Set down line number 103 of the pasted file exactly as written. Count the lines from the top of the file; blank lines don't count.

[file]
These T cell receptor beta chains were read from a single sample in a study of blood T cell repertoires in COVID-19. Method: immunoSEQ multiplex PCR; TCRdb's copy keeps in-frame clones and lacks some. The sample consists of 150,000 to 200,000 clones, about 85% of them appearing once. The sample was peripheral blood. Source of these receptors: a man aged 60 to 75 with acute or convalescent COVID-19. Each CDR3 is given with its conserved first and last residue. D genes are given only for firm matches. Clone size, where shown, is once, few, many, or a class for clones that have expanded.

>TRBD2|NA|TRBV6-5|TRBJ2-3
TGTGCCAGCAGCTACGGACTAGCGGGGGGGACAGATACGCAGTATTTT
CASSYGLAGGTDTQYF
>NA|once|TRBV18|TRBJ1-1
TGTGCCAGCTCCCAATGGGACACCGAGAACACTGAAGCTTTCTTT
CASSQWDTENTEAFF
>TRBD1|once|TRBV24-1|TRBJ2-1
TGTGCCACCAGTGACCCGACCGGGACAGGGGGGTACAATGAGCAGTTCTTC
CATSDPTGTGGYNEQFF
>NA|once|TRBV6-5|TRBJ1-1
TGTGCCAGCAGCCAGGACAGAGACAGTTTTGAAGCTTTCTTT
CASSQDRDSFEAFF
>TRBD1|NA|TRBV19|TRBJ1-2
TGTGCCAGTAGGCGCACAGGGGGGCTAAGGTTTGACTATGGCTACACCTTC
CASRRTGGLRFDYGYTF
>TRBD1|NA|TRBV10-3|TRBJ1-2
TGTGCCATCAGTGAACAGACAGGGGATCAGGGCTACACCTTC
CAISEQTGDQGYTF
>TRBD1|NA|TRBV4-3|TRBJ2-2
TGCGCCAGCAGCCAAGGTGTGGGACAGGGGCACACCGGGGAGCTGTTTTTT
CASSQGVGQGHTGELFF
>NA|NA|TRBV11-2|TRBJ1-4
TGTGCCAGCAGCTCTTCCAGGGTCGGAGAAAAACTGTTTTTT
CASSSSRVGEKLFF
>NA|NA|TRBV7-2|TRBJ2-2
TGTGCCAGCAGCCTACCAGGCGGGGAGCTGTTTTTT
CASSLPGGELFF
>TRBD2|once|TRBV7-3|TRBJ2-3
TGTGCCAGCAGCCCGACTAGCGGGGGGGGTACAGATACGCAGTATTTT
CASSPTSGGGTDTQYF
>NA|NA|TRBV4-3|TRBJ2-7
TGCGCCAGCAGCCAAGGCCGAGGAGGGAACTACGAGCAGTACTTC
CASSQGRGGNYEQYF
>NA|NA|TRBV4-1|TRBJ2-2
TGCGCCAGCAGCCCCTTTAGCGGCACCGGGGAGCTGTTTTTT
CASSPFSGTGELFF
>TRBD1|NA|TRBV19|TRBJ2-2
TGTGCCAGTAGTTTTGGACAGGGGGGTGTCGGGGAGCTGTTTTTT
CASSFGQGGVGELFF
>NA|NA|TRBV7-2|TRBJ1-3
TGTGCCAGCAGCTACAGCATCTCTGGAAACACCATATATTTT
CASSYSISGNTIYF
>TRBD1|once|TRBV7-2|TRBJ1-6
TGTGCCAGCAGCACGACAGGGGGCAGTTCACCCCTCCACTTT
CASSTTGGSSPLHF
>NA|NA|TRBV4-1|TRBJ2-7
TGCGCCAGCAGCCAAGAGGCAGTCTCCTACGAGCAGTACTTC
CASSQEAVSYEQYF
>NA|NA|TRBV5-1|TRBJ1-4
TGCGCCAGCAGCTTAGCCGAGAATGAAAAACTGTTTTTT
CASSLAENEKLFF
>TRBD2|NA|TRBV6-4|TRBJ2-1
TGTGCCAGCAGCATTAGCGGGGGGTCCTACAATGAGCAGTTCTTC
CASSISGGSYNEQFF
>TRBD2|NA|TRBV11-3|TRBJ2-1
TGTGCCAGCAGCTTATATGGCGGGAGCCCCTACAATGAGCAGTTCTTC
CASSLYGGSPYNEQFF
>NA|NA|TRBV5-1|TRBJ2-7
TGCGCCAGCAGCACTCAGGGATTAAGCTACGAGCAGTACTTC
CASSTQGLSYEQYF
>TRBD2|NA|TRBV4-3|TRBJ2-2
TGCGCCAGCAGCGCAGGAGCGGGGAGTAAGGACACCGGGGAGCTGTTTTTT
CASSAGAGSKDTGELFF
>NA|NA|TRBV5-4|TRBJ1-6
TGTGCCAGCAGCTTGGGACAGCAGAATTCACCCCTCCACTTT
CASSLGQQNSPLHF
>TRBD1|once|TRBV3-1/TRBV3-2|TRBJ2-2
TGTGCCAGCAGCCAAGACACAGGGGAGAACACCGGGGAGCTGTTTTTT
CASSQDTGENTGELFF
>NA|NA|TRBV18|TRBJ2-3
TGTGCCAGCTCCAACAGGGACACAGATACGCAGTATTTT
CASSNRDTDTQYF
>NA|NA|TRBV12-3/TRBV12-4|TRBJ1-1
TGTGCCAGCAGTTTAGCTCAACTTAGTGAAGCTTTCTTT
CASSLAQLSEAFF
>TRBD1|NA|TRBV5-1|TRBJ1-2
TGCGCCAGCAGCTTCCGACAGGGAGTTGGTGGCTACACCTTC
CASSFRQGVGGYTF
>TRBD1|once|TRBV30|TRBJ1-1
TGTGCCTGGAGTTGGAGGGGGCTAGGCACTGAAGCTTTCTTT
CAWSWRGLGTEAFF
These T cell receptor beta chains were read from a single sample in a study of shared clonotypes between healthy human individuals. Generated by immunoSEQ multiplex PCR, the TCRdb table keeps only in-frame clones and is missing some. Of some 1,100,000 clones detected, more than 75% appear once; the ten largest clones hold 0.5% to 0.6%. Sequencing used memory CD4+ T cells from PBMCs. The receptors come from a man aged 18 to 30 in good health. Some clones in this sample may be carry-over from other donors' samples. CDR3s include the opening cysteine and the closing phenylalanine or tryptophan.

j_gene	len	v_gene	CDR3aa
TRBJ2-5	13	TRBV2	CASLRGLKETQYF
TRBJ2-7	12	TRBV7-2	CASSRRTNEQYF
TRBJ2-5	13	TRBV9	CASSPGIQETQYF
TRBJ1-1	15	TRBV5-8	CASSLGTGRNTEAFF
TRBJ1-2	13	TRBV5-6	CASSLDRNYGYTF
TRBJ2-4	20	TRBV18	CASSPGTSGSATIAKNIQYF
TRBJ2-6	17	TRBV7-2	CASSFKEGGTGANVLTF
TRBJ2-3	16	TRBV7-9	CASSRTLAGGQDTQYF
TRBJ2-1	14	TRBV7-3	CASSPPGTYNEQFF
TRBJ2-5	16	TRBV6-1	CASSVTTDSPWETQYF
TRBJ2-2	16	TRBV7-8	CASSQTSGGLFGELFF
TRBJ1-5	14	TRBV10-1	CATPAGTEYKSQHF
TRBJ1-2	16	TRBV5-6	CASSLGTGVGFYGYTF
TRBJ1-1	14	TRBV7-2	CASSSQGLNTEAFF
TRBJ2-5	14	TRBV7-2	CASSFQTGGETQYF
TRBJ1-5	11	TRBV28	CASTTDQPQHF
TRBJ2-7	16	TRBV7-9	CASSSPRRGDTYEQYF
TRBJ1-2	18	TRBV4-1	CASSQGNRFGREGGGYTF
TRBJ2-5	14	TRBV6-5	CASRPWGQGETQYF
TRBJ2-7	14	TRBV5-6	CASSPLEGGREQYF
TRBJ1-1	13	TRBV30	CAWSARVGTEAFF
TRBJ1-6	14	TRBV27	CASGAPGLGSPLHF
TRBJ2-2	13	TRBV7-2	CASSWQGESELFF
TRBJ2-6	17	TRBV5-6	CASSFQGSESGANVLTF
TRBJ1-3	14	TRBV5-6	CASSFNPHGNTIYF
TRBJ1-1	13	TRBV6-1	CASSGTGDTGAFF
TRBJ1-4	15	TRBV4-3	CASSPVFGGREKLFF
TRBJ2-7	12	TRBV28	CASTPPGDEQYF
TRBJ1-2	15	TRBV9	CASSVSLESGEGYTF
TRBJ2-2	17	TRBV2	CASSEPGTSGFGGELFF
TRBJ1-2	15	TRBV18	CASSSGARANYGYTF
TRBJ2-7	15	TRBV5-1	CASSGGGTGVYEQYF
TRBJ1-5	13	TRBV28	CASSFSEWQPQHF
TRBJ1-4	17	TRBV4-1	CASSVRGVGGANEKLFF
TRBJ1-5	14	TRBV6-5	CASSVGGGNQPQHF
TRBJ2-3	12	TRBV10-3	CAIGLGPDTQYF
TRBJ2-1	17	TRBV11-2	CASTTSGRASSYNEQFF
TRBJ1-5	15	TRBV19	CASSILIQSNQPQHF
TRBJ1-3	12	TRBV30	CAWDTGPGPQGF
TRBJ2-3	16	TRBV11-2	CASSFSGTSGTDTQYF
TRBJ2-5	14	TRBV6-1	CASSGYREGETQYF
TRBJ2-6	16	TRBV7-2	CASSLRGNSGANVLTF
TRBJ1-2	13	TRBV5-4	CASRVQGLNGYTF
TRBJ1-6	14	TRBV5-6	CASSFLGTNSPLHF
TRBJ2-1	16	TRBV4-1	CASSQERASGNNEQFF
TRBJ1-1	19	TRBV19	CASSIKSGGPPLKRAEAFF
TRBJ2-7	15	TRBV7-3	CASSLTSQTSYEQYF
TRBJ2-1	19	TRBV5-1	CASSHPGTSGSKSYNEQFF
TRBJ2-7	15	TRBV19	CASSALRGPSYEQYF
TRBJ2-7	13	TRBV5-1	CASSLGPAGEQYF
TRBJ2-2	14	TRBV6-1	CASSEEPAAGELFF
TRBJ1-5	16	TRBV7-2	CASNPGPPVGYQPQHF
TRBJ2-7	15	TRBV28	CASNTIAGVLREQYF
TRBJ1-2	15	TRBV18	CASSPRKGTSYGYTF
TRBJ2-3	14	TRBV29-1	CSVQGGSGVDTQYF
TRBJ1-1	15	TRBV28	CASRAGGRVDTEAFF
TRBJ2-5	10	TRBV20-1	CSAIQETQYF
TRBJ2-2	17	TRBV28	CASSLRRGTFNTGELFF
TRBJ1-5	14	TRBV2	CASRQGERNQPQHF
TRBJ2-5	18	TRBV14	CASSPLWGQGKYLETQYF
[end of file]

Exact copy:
TRBJ2-5	14	TRBV6-5	CASRPWGQGETQYF